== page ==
Tonight’s pilot is a marvel of world-building and stakes-setting. Written by veteran screenwriter Callie Khouri (Thelma & Louise) and ably directed by R.J. Cutler (The War Room), Nashville instantly acclimates even the most tone-deaf viewer into the hothouse of Music City, from the snakeskin-booted slicksters prowling the Opry with dollar signs in their eyes to the aspiring balladeers trapped busing tables at the Bluebird. Perhaps due to Cutler’s background in documentaries, a lot of time is well spent on the little things: His camera captures the workmanlike drudgery behind every transcendent moment (Rayna’s off-key tour rehearsals; the casual treachery of a label boss trying to fiddle with success while the record industry burns around him) as well as the first quiet sparks of Sam Palladio and Clare Bowen’s flirtatious collaboration; a duet that could eventually go global. And thanks to T-Bone Burnett, Khouri’s husband and award-winning authenticity generator, Nashville even gets the music right, something notoriously hard to do for anything scripted. All of the original songs here, from the Britton-belted crowd-pleasers to the more intimate picking of Charles Esten as Rayna’s bandleader and lost love, are better than accurate: They’re actually good.
Less melodious is a political plot that pits Powers Boothe, as Rayna’s lizardy papa (“He’s always there when he needs you”), and her spotlight-starved husband against the engaging Robert Wisdom (Bunny Colvin from The Wire) in a race for the mayor’s office. Still, any opportunity to see Boothe snarl over soup is one worth taking. At 64, Boothe is hammier than the deli case at the Piggly Wiggly, but his shake-and-bake Shakespeare act adds a soapy gravitas to the show — and brings out the frayed vulnerability in Britton’s measured performance. It’s also a reminder that what separates Nashville from the rest of this season’s freshmen isn’t that it reinvents the wheel; other than a potential downtown baseball stadium, no new ground is broken here, and many of the future entanglements are as honkingly inevitable as a chorus. Rather, it’s a celebration of what made network TV worth watching in the first place: appealing and attractive characters let loose on a rich game board stacked with doomy romance, backstabbing glamour, and the occasional dash of artistry.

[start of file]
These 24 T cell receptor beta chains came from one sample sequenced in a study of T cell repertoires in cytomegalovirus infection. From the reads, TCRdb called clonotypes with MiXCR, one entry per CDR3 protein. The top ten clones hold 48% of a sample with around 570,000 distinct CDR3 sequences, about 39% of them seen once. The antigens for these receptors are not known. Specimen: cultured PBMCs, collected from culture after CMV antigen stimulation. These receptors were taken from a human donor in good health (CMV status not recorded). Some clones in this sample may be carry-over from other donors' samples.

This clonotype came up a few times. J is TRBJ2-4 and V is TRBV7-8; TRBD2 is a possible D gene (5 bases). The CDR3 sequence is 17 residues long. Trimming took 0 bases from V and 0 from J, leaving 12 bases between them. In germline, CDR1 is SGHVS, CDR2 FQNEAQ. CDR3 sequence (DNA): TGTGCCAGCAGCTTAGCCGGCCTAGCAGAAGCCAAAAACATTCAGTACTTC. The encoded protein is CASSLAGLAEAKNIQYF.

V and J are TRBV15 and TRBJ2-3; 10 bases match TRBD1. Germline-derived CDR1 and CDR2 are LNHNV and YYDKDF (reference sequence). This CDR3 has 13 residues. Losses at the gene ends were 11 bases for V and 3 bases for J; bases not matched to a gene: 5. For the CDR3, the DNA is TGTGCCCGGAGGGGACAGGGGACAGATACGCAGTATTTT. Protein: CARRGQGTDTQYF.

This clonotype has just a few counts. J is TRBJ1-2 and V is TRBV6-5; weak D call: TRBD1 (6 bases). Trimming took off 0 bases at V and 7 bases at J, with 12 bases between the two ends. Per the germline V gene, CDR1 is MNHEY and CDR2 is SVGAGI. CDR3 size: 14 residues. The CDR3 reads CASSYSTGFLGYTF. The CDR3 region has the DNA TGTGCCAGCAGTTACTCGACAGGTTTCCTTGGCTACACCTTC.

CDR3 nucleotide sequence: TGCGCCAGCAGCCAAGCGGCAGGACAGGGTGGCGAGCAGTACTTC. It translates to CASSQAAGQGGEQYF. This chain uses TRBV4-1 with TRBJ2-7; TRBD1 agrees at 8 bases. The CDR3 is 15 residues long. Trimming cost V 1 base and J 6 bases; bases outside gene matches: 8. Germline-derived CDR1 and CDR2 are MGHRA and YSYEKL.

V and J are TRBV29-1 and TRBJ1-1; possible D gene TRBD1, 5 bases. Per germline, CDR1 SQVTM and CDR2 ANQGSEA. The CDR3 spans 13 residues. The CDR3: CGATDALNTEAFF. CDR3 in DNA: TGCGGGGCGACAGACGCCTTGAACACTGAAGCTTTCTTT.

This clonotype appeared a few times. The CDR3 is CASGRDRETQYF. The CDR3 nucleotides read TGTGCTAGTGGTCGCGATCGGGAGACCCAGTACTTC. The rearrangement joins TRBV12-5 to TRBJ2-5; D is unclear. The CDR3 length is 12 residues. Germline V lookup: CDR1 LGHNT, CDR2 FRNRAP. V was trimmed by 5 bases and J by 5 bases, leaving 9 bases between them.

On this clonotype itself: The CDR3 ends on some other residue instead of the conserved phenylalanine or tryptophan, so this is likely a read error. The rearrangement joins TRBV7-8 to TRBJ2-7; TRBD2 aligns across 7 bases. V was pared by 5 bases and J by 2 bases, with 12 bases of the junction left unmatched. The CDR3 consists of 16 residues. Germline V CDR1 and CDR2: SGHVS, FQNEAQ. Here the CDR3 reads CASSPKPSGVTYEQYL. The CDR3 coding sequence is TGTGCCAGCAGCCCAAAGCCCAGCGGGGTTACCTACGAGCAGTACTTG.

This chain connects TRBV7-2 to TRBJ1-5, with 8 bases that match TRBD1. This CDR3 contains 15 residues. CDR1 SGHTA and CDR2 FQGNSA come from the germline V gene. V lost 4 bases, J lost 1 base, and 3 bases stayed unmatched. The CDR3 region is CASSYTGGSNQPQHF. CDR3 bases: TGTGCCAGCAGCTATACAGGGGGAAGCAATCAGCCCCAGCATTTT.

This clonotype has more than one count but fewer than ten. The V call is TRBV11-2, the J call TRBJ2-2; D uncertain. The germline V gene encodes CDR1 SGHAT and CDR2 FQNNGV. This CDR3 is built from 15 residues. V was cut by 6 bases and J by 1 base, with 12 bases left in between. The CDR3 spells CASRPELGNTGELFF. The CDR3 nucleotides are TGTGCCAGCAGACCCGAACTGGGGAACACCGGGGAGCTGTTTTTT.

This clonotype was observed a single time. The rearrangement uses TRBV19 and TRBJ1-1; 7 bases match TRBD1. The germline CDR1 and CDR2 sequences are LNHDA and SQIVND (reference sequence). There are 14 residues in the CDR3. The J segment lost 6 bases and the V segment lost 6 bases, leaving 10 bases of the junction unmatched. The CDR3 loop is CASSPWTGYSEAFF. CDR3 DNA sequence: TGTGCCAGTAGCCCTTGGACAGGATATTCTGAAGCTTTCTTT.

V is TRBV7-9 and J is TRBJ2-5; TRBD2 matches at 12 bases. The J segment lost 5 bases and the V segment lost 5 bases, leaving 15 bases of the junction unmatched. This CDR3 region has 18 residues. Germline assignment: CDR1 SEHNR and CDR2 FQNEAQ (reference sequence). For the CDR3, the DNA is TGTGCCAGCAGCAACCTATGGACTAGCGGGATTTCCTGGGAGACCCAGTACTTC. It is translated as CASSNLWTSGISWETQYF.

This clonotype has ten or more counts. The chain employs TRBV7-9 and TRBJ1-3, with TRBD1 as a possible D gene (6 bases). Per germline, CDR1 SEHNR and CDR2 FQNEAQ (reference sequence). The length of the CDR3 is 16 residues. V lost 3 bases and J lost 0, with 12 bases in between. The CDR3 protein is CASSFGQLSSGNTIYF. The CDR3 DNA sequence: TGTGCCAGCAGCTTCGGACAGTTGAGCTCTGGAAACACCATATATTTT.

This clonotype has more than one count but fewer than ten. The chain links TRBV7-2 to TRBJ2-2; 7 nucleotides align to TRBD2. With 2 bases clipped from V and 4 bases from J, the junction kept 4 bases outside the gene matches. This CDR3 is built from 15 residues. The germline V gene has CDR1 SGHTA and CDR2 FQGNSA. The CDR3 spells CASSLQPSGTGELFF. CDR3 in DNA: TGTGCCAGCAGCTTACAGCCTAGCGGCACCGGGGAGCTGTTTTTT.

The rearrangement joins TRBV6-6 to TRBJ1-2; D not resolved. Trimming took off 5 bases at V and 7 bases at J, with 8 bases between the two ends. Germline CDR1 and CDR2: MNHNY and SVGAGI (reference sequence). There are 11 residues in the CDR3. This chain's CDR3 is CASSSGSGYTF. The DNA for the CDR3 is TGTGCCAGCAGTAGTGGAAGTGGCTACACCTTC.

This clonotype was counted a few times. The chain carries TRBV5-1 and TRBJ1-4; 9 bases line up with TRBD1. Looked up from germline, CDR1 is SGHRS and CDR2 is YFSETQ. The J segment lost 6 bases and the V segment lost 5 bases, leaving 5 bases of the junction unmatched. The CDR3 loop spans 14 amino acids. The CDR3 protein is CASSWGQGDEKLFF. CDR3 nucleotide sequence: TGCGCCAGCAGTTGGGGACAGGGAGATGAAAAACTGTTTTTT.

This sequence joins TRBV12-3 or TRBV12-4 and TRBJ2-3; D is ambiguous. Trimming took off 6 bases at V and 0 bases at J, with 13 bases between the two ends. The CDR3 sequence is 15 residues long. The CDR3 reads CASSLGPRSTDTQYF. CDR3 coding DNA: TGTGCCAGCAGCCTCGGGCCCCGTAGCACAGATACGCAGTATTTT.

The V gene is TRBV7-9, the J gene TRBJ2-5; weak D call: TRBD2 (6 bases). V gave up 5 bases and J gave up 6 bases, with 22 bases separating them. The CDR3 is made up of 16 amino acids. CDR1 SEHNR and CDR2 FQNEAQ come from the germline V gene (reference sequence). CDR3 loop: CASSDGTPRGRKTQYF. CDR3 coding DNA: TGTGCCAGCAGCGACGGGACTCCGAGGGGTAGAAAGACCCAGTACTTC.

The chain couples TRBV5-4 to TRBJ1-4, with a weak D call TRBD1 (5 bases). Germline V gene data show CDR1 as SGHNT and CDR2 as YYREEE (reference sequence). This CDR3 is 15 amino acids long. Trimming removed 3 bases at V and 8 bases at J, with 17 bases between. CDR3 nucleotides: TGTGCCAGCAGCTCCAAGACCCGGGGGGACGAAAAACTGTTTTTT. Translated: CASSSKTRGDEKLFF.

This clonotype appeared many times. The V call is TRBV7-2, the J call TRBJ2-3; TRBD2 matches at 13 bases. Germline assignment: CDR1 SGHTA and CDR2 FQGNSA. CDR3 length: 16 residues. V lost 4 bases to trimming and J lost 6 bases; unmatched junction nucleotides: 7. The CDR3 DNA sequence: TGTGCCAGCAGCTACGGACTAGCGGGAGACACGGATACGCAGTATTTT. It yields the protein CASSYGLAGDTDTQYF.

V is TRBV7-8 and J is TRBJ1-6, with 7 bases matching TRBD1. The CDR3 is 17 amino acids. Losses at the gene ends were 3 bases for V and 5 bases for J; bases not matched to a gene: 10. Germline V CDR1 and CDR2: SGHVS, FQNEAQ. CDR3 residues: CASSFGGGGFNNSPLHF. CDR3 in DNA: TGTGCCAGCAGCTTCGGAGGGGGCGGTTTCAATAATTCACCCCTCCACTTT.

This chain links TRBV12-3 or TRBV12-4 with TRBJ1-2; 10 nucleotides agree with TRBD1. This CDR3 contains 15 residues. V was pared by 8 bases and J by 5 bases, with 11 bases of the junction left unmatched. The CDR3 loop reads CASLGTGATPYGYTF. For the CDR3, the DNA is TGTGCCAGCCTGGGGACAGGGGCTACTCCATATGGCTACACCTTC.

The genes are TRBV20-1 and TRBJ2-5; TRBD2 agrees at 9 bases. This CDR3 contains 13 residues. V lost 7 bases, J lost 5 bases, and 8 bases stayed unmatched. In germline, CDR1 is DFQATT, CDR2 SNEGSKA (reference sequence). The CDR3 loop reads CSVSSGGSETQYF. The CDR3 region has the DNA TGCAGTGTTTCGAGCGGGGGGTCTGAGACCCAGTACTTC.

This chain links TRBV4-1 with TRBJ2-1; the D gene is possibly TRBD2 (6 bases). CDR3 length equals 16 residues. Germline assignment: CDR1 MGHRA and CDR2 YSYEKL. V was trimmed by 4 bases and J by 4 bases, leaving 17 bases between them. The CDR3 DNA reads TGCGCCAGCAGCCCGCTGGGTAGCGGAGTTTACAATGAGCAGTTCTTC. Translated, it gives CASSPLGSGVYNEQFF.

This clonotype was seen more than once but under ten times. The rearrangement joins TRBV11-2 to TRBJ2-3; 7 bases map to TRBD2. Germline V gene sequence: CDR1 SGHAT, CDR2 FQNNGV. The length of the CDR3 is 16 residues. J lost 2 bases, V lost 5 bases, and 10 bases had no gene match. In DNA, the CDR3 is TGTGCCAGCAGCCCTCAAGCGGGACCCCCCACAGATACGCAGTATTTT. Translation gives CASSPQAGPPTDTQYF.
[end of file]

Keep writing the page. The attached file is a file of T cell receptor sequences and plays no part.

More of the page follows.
It’s legitimate to ask if executive producers Khouri and Cutler are capable of maintaining such harmony. There’s a long history of TV outsiders bringing a fresh perspective to the small screen and a very short list of those able to adjust to the weekly grind. After the pilot, a new showrunner (Boss’s Dee Johnson) was flown in and no additional episodes have been screened for critics. It could be a bad omen or it could be nothing at all — no amount of off-camera drama can take away from the music being made in front of it.
Back below the Mason-Dixon line where she belongs, Connie Britton is proving yet again that she’s one of the best actors on television, cable or otherwise; even without Friday Night Lights’s notoriously loose shooting style, she’s able to make every moment impossibly intimate, whether she’s facing a packed house or an unforgiving makeup mirror. Britton has the rare ability to make innate decency seem compelling, not story-deadening, and Rayna’s supposedly advancing years hang on her like a platinum plaque. When her brooding bandleader asks a simple question (“What would you change?”) while standing astride the Shelby Street Bridge, she manages to sell an entire character with two contradictory words: “Nothing,” she says. “Everything.”
Never mind what the plot tells us: This is her headlining gig. And she’s making the most of every second of it.